CARBONDALE, IL (KFVS) - Some Southern Illinois University students view the death of former Libyan dictator Moammar Gadhafi as a sort of Independence Day for their homeland.
"I watch the news and call my family and everybody said this is true, he's gone," said Mohamed Abaid, a graduate student of Economics at SIU.
Their whole lives Abaid and fellow economics graduate student, Hussein Elkamel, say they Moammar Gadhafi's grip on Libya and its people seemed like something that would never end.
"When our revolution started in February, I was like 'I don't believe that will happen. Moammar Gadhafi will stop them. It is not like Tunisia or Egypt'," Abaid said.
"The first day, 15 February, most people in Libya didn't believe it because of the long dictatorship," said Elkamel. "For 42 years the only way to get this regime out of power was Gadhafi will die, naturally."
Elkamel and Abaid say for more than four decades, the Libyan people have lived in fear. They never spoke out or stepped out of line because they say one wrong step could have cost you your life.
"In 1984, I was a child, but my cousin was against Gadhafi," said Abaid. "The regime killed my cousin. They came to my house to search for him before they killed him. That made me scared of Gadhafi."
"The capture of Gadhafi and (his death) is very good for the people who were (born) within 42 years," said Elkamel. "They cannot believe they're safe if he still exists."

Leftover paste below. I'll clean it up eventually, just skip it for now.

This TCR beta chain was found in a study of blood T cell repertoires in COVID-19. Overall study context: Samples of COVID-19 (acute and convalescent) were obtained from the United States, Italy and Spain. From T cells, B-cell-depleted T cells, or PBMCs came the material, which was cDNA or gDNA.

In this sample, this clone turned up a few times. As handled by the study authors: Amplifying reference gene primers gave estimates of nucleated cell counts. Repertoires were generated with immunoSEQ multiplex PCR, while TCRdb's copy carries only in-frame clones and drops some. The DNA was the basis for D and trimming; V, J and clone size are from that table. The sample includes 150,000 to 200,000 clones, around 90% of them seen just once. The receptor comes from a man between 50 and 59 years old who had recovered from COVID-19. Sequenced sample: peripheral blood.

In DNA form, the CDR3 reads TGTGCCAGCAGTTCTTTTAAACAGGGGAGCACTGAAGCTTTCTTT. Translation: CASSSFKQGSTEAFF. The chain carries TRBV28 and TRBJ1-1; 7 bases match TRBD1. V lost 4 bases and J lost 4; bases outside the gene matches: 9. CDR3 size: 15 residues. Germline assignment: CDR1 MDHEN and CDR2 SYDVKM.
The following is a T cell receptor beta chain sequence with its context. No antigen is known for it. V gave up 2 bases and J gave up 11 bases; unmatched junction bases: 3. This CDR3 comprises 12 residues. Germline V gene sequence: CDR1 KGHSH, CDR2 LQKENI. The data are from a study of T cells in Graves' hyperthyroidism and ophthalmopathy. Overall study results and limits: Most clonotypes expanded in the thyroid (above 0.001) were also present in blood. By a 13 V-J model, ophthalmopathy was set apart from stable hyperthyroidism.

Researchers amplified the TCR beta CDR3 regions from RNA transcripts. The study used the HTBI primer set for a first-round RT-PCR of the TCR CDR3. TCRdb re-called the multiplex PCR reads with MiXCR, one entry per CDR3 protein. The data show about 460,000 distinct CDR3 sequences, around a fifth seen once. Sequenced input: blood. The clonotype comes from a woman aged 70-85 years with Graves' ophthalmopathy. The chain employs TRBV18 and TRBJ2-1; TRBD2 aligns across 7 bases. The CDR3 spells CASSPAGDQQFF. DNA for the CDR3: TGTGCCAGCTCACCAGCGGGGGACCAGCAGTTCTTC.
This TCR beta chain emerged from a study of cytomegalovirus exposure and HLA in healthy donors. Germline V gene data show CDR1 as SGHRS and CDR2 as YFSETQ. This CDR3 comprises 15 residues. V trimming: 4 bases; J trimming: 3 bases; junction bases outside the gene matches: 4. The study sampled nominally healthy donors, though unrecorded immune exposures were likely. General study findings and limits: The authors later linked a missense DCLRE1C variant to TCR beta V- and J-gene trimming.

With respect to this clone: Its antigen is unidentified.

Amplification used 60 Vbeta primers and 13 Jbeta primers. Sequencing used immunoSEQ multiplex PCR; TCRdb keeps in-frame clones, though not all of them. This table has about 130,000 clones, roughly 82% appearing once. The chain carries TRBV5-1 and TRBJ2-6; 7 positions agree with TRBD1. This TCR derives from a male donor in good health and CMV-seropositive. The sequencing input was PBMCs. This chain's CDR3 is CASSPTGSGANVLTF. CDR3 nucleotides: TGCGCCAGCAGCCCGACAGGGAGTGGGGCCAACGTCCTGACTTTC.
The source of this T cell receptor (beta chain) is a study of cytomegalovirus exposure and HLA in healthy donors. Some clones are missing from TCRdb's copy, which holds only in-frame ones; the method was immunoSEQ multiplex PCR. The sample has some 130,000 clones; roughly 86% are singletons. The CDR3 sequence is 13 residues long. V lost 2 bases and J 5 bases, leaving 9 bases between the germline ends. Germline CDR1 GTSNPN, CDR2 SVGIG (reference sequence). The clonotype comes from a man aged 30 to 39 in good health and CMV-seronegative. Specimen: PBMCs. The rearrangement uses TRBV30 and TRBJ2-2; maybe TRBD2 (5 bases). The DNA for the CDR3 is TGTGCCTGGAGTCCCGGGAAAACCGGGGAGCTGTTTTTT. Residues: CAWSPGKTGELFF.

Now that the dictator is dead both men feel not only relief for their families back home, but hope for the future.
"I'm 100 percent sure Libya will be better than the last 42 years," said Abaid. "And from today, we will see Libya improving.
The two men plan to return to Libya after they complete their studies at SIU to help rebuild a nation ruled not by fear, but rather by its people.
"This is a great day for us," said Abaid. "I will remember this day. October 20, 2011."
Elkamel has a wife and daughter back home he's happy to know will be safe now that the fighting and Gadhafi's regime is over.
Abaid planned to marry his fiancée over the summer but the war postponed their plans. Now he says he'll marry next summer in a better Libya where his future children can grow up in peace.